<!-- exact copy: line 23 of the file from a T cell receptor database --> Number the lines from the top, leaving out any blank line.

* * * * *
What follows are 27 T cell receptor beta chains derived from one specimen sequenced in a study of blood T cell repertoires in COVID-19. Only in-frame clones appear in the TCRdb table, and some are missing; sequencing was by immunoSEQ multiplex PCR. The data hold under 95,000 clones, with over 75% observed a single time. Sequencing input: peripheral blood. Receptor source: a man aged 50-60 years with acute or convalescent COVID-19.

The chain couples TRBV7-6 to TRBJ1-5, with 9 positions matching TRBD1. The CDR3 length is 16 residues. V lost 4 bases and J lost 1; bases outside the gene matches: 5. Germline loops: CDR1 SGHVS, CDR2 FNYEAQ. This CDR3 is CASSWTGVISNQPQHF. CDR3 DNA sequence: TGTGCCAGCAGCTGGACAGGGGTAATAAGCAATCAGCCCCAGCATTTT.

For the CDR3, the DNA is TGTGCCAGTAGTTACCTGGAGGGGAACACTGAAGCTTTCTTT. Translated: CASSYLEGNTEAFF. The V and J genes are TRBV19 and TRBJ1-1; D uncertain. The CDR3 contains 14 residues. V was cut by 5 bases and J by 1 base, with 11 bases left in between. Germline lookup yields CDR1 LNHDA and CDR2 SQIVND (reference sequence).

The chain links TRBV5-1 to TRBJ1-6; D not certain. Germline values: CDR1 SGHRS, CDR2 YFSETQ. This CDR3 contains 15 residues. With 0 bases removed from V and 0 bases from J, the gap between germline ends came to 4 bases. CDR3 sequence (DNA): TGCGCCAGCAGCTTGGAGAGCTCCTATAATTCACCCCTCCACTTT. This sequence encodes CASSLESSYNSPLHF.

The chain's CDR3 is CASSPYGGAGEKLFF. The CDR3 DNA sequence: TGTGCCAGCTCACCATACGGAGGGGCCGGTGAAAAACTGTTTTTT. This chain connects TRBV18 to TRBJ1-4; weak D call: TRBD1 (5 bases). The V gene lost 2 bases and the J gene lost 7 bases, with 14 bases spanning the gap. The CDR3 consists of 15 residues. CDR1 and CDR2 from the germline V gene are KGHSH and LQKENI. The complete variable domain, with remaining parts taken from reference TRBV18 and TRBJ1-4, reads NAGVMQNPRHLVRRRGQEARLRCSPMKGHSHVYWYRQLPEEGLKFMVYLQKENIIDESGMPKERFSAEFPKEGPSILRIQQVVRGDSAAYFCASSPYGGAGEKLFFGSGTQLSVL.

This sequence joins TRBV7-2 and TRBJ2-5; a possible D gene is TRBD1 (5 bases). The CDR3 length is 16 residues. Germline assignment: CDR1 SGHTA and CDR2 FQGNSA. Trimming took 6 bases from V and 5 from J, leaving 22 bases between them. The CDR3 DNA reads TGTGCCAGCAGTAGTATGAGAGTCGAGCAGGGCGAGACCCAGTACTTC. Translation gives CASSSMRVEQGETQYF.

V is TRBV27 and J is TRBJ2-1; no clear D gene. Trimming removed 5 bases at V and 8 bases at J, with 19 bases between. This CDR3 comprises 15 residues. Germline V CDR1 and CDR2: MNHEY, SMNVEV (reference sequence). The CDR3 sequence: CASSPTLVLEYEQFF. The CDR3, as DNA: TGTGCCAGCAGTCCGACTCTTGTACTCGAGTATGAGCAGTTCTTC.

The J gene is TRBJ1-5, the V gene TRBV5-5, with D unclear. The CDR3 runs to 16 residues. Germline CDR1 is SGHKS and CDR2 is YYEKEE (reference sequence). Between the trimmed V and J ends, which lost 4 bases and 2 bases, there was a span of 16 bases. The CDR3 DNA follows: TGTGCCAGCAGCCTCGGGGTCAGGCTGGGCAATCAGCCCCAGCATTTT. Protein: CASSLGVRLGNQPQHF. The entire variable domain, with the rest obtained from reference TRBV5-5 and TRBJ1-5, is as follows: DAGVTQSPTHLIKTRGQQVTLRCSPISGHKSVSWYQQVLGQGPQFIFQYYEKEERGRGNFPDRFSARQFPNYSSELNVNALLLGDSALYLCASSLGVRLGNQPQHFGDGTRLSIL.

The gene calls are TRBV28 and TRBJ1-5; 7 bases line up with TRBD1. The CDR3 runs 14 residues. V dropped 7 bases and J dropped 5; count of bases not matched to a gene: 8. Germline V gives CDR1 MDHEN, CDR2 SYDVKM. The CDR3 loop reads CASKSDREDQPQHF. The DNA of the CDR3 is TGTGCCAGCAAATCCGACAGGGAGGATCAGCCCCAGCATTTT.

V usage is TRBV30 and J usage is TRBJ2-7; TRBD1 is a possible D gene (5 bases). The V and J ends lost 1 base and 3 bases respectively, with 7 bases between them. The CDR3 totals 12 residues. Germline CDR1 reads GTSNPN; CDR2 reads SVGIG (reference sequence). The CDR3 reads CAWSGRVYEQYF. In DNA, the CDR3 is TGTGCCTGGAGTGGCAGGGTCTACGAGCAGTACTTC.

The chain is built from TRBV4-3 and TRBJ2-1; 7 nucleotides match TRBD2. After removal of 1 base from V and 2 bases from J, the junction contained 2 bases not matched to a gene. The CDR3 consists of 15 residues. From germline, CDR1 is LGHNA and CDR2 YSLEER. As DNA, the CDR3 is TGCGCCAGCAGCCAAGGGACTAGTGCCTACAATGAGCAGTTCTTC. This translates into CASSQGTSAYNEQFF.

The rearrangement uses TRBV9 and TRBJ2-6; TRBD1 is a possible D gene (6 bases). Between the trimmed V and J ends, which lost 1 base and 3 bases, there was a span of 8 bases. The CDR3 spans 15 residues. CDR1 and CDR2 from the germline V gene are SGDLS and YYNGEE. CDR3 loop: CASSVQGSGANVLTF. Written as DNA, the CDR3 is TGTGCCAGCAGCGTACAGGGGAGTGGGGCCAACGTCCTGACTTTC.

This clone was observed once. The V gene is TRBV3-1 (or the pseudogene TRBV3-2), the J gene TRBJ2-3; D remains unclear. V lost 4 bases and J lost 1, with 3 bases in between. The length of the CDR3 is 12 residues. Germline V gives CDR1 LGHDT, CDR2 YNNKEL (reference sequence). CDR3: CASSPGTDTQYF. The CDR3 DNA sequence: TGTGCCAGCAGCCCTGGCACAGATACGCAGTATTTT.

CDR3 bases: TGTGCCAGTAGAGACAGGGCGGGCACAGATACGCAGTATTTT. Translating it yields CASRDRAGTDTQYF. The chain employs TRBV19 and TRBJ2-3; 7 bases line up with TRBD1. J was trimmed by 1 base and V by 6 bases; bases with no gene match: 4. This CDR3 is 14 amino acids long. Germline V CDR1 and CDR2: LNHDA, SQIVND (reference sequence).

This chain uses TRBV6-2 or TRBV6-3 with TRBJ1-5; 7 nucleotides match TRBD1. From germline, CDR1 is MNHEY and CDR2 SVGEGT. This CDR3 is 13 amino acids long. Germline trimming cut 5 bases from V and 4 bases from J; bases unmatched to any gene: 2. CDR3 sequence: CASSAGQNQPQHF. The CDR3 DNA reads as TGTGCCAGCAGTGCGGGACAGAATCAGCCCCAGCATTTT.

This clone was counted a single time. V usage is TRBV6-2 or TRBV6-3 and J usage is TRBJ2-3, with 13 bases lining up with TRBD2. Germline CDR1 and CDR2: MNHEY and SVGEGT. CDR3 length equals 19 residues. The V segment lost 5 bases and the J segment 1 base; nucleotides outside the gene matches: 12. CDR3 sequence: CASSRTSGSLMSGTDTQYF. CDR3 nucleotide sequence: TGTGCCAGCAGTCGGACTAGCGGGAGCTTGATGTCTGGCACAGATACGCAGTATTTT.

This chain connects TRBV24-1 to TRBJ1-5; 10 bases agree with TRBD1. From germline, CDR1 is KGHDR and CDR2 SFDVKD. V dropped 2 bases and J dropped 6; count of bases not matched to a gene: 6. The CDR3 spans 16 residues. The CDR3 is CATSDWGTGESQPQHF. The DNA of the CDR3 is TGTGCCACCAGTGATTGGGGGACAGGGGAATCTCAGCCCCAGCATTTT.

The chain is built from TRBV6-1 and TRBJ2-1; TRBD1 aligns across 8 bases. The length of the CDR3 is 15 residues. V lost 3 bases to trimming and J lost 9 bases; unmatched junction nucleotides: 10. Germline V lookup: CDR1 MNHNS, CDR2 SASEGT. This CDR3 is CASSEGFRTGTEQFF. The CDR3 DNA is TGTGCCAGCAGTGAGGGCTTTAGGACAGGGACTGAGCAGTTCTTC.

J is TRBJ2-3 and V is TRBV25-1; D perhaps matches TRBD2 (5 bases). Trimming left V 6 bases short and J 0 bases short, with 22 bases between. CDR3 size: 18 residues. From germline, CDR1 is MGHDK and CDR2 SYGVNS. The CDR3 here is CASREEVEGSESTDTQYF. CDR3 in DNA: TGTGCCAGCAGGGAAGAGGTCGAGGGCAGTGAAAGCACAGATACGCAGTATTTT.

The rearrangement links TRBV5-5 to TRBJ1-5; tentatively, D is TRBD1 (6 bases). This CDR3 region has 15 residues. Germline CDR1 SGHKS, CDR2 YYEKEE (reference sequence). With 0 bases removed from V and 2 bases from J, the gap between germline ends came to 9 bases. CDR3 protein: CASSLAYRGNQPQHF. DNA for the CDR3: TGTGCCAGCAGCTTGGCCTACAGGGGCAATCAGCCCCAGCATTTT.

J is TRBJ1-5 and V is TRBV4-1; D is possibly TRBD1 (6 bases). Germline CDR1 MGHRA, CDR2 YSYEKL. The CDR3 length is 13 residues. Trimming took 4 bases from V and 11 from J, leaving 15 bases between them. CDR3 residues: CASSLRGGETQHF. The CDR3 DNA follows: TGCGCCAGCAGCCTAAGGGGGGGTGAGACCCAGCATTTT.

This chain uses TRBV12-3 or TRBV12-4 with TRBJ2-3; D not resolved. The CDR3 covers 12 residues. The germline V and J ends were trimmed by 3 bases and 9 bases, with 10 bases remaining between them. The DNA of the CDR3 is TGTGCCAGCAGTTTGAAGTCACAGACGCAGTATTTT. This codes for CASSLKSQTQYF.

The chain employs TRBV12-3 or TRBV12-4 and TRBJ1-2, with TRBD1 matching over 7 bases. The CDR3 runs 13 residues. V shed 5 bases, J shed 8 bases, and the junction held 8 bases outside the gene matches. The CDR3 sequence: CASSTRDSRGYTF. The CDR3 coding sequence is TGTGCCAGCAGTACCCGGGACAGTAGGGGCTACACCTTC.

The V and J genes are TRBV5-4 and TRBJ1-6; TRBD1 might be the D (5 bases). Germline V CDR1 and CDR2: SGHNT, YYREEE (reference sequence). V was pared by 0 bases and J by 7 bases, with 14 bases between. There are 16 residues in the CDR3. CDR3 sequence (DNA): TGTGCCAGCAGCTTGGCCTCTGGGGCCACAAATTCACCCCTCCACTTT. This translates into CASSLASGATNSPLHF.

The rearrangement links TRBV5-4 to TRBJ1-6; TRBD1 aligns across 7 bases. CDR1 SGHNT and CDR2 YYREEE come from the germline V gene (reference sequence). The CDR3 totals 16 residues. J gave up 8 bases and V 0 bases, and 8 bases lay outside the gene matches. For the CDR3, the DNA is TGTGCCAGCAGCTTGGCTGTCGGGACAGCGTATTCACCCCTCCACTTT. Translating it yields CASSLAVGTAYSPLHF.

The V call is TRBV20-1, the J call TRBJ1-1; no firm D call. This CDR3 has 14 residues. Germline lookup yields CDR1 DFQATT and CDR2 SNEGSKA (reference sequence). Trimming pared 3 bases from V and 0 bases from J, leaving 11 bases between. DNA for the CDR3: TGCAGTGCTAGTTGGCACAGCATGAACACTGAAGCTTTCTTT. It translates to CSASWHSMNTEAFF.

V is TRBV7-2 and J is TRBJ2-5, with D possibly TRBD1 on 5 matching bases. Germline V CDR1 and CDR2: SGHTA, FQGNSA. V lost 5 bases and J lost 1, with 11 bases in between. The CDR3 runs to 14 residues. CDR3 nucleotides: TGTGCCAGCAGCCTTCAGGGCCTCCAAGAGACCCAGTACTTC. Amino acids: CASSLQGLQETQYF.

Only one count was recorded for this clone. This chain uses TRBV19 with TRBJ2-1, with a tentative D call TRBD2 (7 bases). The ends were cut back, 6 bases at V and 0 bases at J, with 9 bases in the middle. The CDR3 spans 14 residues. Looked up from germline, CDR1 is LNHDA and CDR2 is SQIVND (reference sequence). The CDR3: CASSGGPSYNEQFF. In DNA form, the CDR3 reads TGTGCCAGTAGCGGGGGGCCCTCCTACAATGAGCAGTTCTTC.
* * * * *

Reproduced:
The chain employs TRBV12-3 or TRBV12-4 and TRBJ1-2, with TRBD1 matching over 7 bases. The CDR3 runs 13 residues. V shed 5 bases, J shed 8 bases, and the junction held 8 bases outside the gene matches. The CDR3 sequence: CASSTRDSRGYTF. The CDR3 coding sequence is TGTGCCAGCAGTACCCGGGACAGTAGGGGCTACACCTTC.